Aid charity will provide 1,500 school children with meals
Mary’s Meals is to expand its school feeding programme to Aleppo, one of the world’s most dangerous cities.
The Argyll-based charity is to work in partnership with Dutch organisation Dorcas in six Aleppo schools to provide 1,500 children with a daily meal.
Mary’s Meals school feeding programme is designed to encourage children – who for a large part of their young lives have endured unimaginable trauma – into the classroom where they can receive a nutritious meal and an all-important education.
Some 1.7 million children are out of school in Syria while 69% of the population are living in extreme poverty.
Magnus MacFarlane-Barrow, Mary’s Meals’ founder and chief executive, said: “After a four-year long battle for Aleppo and tens of thousands of deaths, the siege – at least for now – is over. At last, children have the chance to start regaining their lost childhoods.
“Through Mary’s Meals, both the immediate, desperate needs of today, and the longer term necessity of education, will be nourished and nurtured through each meal served by local volunteers."
The expansion into Syria follows the charity’s pilot programme in Lebanon where, alongside Dorcas, Mary’s Meals began providing daily meals to Syrian refugee children and their Lebanese classmates in a school near the capital, Beirut, last year.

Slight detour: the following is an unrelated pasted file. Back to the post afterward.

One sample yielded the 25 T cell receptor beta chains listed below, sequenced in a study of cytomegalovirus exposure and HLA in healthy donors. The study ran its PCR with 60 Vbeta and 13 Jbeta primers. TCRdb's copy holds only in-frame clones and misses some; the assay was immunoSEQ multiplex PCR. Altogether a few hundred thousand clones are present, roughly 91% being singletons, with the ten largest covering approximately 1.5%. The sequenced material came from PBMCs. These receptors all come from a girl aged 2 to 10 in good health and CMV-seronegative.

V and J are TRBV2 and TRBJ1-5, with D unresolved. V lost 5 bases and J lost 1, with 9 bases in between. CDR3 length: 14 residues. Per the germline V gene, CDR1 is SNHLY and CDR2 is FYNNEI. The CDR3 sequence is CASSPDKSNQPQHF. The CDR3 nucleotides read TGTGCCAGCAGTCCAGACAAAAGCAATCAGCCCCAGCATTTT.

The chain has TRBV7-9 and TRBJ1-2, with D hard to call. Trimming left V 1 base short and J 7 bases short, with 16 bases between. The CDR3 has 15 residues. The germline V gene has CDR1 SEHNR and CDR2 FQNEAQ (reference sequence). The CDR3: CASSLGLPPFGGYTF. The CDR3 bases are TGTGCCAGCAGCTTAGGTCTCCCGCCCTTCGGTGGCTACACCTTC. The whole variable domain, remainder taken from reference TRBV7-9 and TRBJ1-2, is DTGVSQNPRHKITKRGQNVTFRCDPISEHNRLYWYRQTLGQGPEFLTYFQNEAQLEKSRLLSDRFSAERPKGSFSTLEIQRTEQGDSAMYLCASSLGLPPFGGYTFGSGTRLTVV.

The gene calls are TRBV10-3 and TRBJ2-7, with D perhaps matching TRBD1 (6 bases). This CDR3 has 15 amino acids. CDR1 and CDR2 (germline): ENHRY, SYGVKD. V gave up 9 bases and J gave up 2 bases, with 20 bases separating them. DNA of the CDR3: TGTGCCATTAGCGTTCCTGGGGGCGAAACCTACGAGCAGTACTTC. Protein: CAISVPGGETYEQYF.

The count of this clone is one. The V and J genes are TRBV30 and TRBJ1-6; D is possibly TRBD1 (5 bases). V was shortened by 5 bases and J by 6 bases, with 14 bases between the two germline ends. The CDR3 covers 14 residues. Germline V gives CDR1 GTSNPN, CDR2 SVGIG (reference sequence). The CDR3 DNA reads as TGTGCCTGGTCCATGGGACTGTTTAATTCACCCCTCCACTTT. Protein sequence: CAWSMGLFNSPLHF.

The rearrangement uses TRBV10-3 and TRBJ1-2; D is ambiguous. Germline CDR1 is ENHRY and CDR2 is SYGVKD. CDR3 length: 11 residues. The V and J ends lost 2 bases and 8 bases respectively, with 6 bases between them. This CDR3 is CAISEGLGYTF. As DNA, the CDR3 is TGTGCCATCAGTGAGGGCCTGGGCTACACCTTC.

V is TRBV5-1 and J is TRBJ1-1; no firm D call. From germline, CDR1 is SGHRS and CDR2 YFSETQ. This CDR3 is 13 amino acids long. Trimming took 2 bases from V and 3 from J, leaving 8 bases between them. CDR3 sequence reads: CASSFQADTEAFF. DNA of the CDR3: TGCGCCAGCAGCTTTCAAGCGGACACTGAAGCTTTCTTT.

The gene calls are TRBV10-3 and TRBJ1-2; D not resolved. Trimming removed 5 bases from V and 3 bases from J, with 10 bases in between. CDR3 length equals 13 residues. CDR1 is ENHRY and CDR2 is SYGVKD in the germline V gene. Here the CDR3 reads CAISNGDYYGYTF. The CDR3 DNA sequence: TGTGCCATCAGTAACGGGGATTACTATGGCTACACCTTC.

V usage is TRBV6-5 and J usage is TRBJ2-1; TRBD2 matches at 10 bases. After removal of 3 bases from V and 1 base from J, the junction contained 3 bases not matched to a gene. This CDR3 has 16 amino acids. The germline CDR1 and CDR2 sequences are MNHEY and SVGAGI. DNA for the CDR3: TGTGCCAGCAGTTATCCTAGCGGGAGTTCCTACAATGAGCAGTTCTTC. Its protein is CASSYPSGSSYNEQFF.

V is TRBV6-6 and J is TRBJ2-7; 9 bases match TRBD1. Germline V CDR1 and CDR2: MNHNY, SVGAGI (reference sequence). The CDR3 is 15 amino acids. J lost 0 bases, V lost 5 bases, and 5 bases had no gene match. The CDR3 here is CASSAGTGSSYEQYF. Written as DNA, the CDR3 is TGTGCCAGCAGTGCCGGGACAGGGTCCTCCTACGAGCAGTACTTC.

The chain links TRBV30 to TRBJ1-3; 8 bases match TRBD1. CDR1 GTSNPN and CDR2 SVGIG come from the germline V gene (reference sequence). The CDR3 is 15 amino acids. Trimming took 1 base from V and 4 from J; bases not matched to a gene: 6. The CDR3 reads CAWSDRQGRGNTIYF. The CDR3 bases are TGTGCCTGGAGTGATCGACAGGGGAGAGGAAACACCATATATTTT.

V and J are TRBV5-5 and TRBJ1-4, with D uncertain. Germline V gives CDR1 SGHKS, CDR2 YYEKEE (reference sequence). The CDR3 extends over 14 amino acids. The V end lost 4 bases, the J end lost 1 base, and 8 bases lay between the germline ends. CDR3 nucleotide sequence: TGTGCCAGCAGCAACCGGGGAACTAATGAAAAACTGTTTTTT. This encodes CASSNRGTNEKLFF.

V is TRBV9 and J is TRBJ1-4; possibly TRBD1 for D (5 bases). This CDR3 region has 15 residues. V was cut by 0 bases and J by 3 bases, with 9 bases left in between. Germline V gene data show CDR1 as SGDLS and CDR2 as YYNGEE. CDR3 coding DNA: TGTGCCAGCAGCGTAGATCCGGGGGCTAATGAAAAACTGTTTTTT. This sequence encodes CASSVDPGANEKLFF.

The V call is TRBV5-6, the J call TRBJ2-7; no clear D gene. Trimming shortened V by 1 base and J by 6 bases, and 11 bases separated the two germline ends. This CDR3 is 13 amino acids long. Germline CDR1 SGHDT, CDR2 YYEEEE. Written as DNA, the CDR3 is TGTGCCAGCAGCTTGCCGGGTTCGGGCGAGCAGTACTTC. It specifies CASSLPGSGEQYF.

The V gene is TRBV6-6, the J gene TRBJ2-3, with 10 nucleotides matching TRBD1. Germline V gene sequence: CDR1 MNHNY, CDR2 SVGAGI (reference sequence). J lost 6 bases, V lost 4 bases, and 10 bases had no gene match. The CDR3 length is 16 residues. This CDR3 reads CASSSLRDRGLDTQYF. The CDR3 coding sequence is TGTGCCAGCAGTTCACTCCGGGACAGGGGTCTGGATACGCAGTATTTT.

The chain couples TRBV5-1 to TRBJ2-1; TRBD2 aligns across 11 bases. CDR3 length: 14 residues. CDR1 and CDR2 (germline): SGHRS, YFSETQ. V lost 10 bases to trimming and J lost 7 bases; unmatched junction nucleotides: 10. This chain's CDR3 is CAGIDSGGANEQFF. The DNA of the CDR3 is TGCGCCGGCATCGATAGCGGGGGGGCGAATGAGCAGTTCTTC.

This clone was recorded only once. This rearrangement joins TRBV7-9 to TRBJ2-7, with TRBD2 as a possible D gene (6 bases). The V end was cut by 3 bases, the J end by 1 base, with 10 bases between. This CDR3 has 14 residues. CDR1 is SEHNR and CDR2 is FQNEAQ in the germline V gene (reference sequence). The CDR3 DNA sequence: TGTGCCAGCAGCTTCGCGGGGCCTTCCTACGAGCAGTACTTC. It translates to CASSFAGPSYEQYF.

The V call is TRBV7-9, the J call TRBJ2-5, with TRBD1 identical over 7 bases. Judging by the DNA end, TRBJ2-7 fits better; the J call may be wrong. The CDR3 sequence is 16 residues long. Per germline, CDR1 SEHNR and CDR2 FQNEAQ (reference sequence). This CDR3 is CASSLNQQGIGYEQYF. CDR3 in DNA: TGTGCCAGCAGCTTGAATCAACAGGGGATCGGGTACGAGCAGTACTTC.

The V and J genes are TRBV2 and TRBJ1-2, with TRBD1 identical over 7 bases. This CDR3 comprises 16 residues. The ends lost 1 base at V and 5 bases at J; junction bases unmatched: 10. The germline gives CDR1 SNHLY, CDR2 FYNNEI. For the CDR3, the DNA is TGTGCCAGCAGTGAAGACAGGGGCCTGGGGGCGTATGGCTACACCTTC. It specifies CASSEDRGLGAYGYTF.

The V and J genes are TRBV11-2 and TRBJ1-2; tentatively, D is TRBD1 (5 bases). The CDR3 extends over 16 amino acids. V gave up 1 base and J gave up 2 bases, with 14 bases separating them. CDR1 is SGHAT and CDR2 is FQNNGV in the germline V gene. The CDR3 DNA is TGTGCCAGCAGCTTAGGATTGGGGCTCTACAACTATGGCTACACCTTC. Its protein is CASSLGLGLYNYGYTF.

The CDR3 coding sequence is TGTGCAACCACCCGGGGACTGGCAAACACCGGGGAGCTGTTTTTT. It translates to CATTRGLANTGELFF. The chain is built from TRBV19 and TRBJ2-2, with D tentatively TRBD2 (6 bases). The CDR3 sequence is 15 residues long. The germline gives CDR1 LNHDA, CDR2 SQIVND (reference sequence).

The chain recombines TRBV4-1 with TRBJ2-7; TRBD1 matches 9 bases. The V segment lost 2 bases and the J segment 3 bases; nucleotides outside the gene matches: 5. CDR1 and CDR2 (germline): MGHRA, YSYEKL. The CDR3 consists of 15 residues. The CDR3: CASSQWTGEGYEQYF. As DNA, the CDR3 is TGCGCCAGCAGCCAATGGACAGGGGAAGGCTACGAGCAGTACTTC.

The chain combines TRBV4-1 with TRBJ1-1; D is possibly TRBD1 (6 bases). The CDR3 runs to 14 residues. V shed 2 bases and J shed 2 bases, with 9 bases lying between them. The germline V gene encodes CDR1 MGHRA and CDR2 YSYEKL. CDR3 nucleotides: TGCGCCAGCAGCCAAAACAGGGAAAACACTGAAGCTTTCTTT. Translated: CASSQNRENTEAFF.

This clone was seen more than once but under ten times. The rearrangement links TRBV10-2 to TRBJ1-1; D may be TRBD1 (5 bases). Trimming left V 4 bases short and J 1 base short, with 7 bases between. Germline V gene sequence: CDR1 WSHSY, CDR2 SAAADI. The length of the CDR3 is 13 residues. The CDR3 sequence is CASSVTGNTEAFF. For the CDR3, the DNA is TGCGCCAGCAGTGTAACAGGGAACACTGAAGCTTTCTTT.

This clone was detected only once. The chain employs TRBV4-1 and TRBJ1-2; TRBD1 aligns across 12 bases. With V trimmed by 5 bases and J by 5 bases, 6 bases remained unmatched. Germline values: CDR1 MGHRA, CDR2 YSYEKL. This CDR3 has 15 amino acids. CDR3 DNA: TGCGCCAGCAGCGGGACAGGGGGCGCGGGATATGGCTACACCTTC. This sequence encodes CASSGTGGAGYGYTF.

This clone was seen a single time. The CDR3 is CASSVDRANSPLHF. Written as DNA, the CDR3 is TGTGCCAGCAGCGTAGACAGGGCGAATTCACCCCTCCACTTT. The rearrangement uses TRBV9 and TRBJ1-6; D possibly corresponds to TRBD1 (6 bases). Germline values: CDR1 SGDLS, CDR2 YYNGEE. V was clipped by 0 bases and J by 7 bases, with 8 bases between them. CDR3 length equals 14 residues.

Lebanon is hosting 1.5 million refugees from Syria; two-thirds of the refugee children are not in school and 74% of refugee families are food insecure.
With Lebanese and Syrian mothers volunteering side-by-side to implement the school feeding, the programme has been extended to reach children at the Bourj el-Barajneh refugee settlement in the southern outskirts of Beirut, bringing the total number of children benefiting from Mary’s Meals in Lebanon to 1,430.
MacFarlane-Barrow added: “The promise of this simple meal, made possible by the continuing love and generosity of Mary’s Meals supporters all over the world, will provide hope and encouragement to communities taking their first tentative steps on a very long and uncertain road to recovery.”